Wednesday, June 29, 2011

High-dose statins raise risk of diabetes: study

By Julie Steenhuysen

CHICAGO | Tue Jun 21, 2011 4:06pm EDT

CHICAGO (Reuters) - Taking a high-dose statin to lower cholesterol may increase risk of developing diabetes by as much as 12 percent, but the heart benefits of statins still outweigh the risks, new research shows.

Statins such as Pfizer's Lipitor are the world's best-selling drugs. They work by lowering levels of low-density lipoprotein, or LDL, the so-called "bad" cholesterol.

Doctors say the new research made public on Tuesday should not prompt any patients to stop taking statins, but patients on high doses of statins should get screened regularly for diabetes.

The findings on two of the biggest-selling statins may lead doctors to choose Lipitor when high doses are needed versus the less expensive, generic version of Merck & Co's Zocor.

While both drugs raise the risk of diabetes, high-dose Lipitor worked far better than generic Zocor at cutting heart risks, the team said.

Study after study has shown that taking statins can lower the risk of heart attacks and strokes, but some studies have suggested that the drugs may raise the risk of diabetes.

To see if dose is a factor, researchers from St George's, University of London and the University of Glasgow analyzed data from five different studies involving 32,752 patients who were treated with high and moderate doses of statins.

Over a five-year period, 2,749 participants, or 8.4 percent, developed diabetes, and 6,684 participants, or 20 percent, had a major heart problem.

"Overall, we found that high doses were associated with a 12 percent increased risk of diabetes compared with standard doses," Professor Kausik Ray of St George's said in an e-mail.

He said for every 498 patients treated there was one extra case of diabetes. But use of high-dose statins reduced risk of heart attacks, strokes, and the need for artery-clearing angioplasty by 16 percent.

For every 155 people treated, one of these heart problems was prevented, the team reported in the Journal of the American Medical Association on Tuesday.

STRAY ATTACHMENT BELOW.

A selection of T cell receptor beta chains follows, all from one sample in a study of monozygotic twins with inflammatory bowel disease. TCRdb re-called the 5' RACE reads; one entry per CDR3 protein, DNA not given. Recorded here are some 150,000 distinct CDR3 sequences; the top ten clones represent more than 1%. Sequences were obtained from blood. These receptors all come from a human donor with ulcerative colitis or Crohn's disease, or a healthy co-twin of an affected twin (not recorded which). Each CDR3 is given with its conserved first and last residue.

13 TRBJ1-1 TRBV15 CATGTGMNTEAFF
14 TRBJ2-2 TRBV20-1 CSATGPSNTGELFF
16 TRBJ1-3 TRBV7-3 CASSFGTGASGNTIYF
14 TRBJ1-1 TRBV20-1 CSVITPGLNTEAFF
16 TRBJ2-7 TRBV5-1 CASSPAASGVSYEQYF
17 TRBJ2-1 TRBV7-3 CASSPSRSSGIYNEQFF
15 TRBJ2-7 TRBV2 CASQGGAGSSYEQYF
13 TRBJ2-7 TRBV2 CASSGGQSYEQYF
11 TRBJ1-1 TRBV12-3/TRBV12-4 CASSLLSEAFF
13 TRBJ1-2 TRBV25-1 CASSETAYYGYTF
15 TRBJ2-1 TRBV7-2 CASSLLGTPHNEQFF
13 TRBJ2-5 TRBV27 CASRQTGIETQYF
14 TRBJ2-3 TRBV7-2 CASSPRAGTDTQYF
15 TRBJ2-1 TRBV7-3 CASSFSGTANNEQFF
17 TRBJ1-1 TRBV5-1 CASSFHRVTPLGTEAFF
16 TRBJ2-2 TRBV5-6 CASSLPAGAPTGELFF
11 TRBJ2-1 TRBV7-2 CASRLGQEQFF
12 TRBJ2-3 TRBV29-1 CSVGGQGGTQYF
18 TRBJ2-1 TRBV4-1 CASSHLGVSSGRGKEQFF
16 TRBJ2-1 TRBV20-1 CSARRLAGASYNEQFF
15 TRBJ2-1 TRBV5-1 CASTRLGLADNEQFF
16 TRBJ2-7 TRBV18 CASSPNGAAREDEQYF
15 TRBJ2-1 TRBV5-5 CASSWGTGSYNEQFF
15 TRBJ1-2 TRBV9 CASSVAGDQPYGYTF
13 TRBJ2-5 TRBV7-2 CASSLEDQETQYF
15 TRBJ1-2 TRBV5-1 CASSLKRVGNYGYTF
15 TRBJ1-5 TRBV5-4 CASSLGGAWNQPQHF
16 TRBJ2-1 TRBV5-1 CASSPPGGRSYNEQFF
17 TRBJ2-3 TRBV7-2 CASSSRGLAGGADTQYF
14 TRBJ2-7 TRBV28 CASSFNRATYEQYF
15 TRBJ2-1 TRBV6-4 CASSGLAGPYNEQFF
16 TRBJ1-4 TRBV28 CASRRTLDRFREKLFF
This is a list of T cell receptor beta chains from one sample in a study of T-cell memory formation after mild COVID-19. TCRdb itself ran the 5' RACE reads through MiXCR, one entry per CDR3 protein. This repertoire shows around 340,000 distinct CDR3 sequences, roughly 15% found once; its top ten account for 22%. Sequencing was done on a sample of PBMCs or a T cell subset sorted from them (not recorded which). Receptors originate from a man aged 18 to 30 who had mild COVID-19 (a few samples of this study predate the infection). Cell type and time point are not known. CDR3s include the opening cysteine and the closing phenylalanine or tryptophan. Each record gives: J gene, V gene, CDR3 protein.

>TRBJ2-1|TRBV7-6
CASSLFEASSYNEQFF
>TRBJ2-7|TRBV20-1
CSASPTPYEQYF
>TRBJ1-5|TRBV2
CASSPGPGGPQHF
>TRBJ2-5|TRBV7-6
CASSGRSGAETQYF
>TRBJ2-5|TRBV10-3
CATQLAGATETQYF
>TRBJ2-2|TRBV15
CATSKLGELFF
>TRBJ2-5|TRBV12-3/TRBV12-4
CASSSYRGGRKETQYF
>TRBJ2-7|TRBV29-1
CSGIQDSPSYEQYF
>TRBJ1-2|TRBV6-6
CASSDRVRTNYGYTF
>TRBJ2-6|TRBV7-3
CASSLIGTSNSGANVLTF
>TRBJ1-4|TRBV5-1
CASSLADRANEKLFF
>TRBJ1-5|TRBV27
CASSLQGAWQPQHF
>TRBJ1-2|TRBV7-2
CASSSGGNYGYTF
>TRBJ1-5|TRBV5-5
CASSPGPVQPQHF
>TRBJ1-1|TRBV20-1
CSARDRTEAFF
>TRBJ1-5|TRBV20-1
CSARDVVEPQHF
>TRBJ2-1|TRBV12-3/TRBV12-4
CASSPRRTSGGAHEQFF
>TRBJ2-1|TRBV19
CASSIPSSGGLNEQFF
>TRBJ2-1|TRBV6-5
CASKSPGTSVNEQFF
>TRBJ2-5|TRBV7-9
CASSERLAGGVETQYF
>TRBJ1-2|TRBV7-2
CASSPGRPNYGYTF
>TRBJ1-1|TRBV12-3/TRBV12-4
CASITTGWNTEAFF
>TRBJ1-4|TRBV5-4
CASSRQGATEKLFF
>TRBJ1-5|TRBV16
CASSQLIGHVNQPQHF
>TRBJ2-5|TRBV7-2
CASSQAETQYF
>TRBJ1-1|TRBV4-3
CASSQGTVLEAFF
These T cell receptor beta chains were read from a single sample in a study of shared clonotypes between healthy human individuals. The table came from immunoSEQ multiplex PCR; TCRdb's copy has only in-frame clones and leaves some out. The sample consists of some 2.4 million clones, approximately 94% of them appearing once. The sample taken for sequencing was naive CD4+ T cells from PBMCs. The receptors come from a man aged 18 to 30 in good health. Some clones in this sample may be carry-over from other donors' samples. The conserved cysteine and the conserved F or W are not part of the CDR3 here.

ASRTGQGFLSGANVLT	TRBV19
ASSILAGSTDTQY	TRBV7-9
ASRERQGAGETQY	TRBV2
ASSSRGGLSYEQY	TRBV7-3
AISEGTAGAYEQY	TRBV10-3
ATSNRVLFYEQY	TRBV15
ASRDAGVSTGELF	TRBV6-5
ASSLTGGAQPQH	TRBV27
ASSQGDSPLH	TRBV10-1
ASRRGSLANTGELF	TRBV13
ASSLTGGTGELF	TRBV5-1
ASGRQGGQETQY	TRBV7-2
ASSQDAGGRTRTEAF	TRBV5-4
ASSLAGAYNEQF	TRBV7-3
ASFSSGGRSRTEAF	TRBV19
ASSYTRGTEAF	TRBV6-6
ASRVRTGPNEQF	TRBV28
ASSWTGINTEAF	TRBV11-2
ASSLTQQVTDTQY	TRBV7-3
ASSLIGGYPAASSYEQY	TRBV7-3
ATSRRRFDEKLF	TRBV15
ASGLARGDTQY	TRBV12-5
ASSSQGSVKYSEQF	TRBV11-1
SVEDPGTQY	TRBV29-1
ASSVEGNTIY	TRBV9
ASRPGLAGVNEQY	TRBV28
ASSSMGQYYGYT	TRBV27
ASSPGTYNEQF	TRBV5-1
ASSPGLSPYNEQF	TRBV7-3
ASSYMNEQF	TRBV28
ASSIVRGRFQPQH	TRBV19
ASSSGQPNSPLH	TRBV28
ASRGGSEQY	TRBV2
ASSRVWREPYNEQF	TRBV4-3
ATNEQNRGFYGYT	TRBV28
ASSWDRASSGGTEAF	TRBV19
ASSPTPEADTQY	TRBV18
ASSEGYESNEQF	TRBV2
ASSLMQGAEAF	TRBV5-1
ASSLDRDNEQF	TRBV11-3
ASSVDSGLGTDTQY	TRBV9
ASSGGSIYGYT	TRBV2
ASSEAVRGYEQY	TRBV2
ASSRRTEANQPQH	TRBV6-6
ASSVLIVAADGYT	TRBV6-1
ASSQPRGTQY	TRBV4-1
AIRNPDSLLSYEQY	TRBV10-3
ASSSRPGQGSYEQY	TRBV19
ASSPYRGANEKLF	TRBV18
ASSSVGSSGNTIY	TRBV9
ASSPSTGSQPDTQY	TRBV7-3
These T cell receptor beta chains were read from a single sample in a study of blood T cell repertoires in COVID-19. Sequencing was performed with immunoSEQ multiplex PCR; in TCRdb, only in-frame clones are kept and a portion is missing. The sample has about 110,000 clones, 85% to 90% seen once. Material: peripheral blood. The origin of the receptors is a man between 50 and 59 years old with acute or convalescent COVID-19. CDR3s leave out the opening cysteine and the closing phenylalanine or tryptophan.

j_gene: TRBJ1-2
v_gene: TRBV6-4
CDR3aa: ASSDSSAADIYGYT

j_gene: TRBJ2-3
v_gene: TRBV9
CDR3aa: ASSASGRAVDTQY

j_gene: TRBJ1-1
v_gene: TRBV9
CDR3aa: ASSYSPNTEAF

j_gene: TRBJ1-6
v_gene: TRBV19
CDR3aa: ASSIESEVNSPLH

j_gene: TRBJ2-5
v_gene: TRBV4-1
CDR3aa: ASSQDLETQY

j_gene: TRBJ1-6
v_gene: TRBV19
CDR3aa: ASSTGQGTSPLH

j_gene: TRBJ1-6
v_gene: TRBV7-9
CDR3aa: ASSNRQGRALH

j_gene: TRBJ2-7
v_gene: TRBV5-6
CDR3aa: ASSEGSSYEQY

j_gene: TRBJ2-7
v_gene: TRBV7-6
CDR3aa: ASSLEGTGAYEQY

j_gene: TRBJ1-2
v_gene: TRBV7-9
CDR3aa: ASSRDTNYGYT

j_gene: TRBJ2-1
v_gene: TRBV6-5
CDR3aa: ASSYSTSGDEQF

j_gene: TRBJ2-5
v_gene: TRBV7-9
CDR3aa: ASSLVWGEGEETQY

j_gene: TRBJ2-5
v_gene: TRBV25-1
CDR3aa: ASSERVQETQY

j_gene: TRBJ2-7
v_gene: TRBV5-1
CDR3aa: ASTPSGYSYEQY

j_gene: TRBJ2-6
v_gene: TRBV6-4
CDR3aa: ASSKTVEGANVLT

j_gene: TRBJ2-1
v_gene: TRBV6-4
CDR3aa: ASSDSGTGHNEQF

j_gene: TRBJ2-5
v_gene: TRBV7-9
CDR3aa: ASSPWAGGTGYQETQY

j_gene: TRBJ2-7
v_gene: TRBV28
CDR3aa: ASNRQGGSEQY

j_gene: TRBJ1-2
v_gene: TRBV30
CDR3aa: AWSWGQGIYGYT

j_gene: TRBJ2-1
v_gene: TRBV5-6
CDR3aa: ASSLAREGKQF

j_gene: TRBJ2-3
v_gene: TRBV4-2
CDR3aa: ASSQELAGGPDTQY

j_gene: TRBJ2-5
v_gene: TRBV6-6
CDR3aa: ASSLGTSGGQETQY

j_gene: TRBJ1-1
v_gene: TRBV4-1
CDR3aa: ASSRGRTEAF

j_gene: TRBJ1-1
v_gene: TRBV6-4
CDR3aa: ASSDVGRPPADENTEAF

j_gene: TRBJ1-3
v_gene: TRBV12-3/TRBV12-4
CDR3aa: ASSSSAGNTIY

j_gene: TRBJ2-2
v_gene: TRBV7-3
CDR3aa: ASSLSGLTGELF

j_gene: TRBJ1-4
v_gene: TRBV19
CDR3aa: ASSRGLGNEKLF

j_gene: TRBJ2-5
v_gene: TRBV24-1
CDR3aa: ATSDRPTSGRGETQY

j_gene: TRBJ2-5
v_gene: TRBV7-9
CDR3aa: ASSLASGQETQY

"Nobody should stop taking their prescribed statins because of the evidence shown in this research," Professor Peter Weissberg of the British Heart Foundation, who was not involved with the study, said in a statement.

"Statins play a vital role in protecting the hearts of many, many people and the benefits still far outweigh any risks associated with diabetes," he said.


"Patients who need high doses of statins are at very high risk of heart attacks and strokes. They should not come off these drugs, but simply be monitored more closely." Ray said.

The team also compared rates of heart problems in people who took high doses of Zocor, available widely as the generic simvastatin and less costly than brand-name Lipitor.

Lipitor, or atorvastatin, had global sales last year of nearly $11 billion and is expected to lose U.S. patent protection at the end of November.

The risk of developing diabetes proved to be the same with both drugs. But high-dose Lipitor cut the risk of heart attacks and strokes by 22 percent, compared with a 5 percent reduction in heart risk among those who took simvastatin, Ray said.

He said the study shows high-dose simvastatin is not the best option.

"The net benefit of simvastatin is clearly very low and patients on simvastatin 80 mg should be moved to atorvastatin 80 mg instead," Ray said. "I don't think we can wait for loss of (Lipitor's) patent to stop using simvastatin 80 mg," Ray said in an email.

Currently, the National Institute for Health and Clinical Excellence, Britain's health cost watchdog, recommends an 80 mg dose of simvastatin because it is the least costly option for patients with heart disease.

U.S. health regulators earlier this month recommended limiting the 80 mg dose of simvastatin because it increases the risk of muscle damage.

An estimated 2.1 million patients in the United States were prescribed a product containing 80 mg of simvastatin in 2010, according to the U.S. Food and Drug Administration.

(Editing by Michele Gershberg and Jackie Frank)